Difficulties of an administrative and statistical nature, so plain to be seen that it may safely be assumed that they had been in the minds of those enacting Constitution, may qualify as legitimate practical difficulties. Difficulties in the operation of the parliamentary system should not be considered in determining what is practicable.
Following the case, a new revised constituency arrangement was referred by the President to the Supreme Court under the Electoral (Amendment) Act 1961. The court accepted that exact equality was not required, but parity should be secured in so far as capable of being carried into effect in a practical way, having regard to such practical difficulties as exist and to which they may legitimately have regard in the context of the Constitution. The practical considerations to be taken into account and the weight to be afforded to them are primarily matters for the Oireachtas.
In Murphy v. Minister for the Environment, the case was made that in five constituencies the representation ratio was more than 10% away from the national average, with reference to the 2006 census. The High Court indicated that there was no set variance which would trigger unconstitutionality. The courts take a broad view as to whether the constituencies as a whole are, in so far as practicable, proportionate.
Constituencies are to be reviewed, with reference to the most recent census, at least every 12 years. However, if statistics from a census show a significant shift in population, the Oireachtas should take steps sooner. They may operate on the basis of preliminary reports.
Irish citizens only may be candidates for the Dáil, Seanad and Presidency. Candidates for membership to the Dáil or Seanad must be at least 21 years of age. Candidates for the presidency must be at least 35. A referendum to reduce the age for presidential candidacy was defeated in May 2015.
Persons of unsound mind, serving a prison sentence over six months, undischarged bankrupts, members of the Defence Forces and An Garda Síochána, permanent civil servants and members of a local authority are not eligible to be candidates in Dáil elections. The Local Government (No. 2) Act 2003 prohibits membership of both the Dáil and Seanad. In Ring v. Attorney General, a challenge to the Act was rejected.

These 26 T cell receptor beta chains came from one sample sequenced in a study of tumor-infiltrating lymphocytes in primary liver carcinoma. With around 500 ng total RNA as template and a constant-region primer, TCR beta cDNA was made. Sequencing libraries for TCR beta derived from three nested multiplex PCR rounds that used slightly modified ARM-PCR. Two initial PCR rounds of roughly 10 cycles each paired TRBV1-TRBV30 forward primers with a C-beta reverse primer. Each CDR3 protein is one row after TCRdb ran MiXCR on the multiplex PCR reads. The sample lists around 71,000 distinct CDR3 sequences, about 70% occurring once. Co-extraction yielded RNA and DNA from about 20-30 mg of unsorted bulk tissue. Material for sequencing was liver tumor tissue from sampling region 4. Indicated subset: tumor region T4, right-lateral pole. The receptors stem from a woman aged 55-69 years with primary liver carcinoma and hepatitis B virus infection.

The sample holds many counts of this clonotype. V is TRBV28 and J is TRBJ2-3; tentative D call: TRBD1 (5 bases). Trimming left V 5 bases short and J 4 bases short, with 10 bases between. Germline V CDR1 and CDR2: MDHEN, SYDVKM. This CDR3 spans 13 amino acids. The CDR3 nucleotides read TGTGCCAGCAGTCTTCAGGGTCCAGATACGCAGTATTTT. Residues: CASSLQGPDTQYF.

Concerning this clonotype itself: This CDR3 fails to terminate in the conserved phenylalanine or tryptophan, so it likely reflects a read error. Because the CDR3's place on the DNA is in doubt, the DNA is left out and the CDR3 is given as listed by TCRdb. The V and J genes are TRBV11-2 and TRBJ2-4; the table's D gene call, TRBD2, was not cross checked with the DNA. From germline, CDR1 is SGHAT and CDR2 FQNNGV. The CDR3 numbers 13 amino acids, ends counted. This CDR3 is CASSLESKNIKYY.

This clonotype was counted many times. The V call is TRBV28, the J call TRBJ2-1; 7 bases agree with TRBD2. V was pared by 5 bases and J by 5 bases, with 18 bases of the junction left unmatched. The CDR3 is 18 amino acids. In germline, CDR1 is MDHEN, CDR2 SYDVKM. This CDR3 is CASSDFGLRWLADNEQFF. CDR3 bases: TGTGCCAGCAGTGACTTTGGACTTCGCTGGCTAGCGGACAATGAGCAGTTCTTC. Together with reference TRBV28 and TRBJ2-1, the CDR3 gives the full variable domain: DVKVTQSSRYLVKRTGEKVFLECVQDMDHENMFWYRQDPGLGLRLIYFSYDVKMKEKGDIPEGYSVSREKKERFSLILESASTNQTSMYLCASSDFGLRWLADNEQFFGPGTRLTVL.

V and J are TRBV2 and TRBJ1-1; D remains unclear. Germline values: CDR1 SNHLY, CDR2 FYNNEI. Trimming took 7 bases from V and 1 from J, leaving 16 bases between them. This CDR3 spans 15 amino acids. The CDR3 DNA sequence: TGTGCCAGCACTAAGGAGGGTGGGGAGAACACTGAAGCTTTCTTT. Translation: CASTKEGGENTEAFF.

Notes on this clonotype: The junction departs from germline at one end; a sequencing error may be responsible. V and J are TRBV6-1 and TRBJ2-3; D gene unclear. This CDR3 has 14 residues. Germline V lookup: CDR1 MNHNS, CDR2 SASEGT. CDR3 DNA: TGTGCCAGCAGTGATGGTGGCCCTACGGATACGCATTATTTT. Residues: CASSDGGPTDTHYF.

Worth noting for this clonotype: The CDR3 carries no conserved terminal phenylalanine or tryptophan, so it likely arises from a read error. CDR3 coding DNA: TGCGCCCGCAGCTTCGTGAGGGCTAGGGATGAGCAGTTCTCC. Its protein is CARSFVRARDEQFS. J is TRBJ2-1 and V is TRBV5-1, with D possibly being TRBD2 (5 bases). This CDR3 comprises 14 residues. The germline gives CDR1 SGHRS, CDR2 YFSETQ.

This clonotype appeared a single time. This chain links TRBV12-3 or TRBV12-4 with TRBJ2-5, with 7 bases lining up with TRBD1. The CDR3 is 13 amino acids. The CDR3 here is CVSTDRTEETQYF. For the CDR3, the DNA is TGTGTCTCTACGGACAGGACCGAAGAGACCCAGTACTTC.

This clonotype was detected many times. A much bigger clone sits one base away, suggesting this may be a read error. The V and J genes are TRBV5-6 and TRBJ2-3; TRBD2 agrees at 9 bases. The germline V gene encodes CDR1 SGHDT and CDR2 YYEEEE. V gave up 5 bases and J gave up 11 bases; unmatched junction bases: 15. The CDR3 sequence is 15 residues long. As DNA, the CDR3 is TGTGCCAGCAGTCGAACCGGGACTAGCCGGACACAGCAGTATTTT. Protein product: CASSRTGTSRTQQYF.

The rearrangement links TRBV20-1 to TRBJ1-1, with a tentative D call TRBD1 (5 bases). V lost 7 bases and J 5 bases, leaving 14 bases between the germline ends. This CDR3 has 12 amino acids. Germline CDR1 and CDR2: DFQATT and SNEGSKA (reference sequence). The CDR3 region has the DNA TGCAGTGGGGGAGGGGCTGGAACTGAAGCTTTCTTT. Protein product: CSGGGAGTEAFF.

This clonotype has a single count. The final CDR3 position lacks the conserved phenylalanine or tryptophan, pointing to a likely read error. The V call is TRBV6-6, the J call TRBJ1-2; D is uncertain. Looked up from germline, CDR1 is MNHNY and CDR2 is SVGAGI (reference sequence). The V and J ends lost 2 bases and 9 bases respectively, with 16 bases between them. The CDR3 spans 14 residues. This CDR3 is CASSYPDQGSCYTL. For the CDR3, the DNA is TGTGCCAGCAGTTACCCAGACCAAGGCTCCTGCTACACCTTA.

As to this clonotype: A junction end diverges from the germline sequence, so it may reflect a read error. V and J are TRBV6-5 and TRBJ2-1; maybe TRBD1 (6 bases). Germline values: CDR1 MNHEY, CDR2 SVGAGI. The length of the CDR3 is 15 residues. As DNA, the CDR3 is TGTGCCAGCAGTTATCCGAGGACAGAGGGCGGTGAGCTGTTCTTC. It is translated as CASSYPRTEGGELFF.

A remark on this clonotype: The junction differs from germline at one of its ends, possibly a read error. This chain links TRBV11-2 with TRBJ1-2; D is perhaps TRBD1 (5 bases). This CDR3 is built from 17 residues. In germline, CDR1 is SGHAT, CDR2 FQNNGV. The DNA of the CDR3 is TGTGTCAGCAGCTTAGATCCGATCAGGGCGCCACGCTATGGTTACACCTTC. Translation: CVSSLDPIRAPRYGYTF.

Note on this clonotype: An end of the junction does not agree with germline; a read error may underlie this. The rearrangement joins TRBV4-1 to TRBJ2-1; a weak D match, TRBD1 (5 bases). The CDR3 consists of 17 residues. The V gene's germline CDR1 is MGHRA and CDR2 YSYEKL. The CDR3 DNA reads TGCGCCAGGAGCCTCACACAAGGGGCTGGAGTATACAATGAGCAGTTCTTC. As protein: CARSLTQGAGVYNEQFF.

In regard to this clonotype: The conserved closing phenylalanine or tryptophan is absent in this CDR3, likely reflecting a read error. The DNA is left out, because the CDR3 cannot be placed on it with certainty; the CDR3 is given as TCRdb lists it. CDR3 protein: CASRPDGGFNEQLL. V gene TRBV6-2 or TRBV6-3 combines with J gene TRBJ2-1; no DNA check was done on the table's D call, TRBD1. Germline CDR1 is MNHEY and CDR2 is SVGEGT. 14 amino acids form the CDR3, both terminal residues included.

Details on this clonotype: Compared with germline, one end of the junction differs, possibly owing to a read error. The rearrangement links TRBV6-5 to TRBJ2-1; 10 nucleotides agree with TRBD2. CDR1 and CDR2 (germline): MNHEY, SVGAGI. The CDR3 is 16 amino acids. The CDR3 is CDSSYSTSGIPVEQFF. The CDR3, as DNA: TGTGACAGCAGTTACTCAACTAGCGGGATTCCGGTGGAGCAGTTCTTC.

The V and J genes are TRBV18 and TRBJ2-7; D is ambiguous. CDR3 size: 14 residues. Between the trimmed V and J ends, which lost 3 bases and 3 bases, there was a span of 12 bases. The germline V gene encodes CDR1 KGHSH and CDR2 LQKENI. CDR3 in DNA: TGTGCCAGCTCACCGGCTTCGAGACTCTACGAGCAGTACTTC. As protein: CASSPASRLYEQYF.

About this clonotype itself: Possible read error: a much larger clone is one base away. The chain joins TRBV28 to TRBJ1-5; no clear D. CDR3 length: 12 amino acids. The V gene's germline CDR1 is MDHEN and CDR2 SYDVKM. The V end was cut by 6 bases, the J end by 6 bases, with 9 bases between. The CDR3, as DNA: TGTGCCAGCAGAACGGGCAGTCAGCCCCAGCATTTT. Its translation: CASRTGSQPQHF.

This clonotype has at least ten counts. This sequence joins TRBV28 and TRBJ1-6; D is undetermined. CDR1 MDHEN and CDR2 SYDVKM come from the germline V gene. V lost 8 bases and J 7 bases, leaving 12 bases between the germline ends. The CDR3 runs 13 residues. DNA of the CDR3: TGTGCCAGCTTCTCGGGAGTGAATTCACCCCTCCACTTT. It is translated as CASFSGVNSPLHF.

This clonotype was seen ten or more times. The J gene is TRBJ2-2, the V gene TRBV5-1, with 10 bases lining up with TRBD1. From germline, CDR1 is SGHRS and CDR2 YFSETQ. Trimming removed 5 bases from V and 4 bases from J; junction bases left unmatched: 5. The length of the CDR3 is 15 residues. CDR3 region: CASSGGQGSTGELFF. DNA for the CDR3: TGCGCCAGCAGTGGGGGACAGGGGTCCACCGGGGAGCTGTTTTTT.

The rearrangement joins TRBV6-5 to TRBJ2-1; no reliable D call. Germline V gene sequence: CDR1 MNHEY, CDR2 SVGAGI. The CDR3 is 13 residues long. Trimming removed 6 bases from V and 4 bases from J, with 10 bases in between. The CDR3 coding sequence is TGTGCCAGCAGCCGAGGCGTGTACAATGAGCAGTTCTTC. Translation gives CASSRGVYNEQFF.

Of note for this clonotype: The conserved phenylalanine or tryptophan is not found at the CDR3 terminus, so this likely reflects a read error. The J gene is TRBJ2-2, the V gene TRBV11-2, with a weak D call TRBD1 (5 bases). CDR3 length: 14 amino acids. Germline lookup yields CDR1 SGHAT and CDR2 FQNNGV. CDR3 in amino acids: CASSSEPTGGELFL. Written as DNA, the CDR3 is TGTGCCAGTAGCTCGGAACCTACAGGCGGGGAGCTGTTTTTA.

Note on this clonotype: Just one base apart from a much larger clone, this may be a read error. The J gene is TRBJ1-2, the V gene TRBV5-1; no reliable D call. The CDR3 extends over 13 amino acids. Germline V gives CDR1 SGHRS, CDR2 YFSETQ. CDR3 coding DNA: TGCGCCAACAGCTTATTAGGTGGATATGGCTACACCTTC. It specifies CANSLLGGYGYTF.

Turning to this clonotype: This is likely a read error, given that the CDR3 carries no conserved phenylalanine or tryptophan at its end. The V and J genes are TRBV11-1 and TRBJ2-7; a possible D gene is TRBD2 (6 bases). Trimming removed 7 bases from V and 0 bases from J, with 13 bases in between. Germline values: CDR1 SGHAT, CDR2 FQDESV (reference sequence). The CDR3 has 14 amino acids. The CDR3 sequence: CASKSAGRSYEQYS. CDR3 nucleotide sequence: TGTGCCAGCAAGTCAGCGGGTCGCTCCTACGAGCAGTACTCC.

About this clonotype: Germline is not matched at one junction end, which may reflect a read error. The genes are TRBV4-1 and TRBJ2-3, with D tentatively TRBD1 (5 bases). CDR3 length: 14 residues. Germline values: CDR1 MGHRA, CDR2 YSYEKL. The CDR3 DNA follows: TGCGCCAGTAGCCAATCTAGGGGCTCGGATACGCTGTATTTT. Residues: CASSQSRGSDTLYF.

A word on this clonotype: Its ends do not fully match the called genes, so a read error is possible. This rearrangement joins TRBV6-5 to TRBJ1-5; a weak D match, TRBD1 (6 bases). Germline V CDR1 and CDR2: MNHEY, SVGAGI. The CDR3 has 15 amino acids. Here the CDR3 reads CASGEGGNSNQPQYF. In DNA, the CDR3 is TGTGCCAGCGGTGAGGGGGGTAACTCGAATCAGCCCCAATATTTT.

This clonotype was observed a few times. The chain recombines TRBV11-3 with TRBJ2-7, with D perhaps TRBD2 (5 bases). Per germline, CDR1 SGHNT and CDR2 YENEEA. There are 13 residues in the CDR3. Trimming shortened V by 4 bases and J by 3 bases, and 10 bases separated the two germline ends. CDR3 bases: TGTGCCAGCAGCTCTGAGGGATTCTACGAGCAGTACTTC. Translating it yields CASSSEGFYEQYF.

Candidates must pay a deposit of €500 or be assented to by 30 registered electors. In King v. Minister for the Environment, the requirement was upheld, but the requirement that electors attend a designated office for verification of their assent was held invalid.
The requirement for a deposit was not held to be discriminatory. A challenge to the practice of having candidates listed in alphabetical order on the ballot sheet was rejected in O’Reilly v Minister for the Environment despite the fact that there was statistical evidence that persons whose names were higher in the ballot paper tended to receive higher preference votes.
Differentiation of permitted expenditure limits based on whether persons were existing members of the Oireachtas was held invalid in Kelly v. Minister for the Environment 2002.
There are ceilings on expenditure by candidates and parties in Dáil, presidential and European elections. The ceilings are higher in larger constituencies (€30,150 in three seat constituencies, €37,650 in four seat constituencies and €45,200 in five seat constituencies). Parties may incur no more than 50% of these sums on behalf of a candidate. Election expenses of up to €8,700 are reimbursed by the State.
The election is to be by way of a secret ballot. In McMahon v Attorney General, the retention of a number of counterfoils for 12 months for the purpose of election challenges was held to be invalid. The counterfoil had the valid paper number and the voter’s number so that it was possible to ascertain how a person had voted.
The Supreme Court held by a majority that the procedure was impermissible in view of the requirements for a secret ballot. The Constitution guarantees the voter that his vote will be secret. The Constitution, therefore, requires that nothing should be done which shall make it possible to violate that secrecy.
It was agreed that a voting system which permitted State officials to note the number of the ballot paper of every voter and which required this information to be stored for a year after the poll offended against the spirit and substance of the declaration that the voting shall be by way of secret ballot.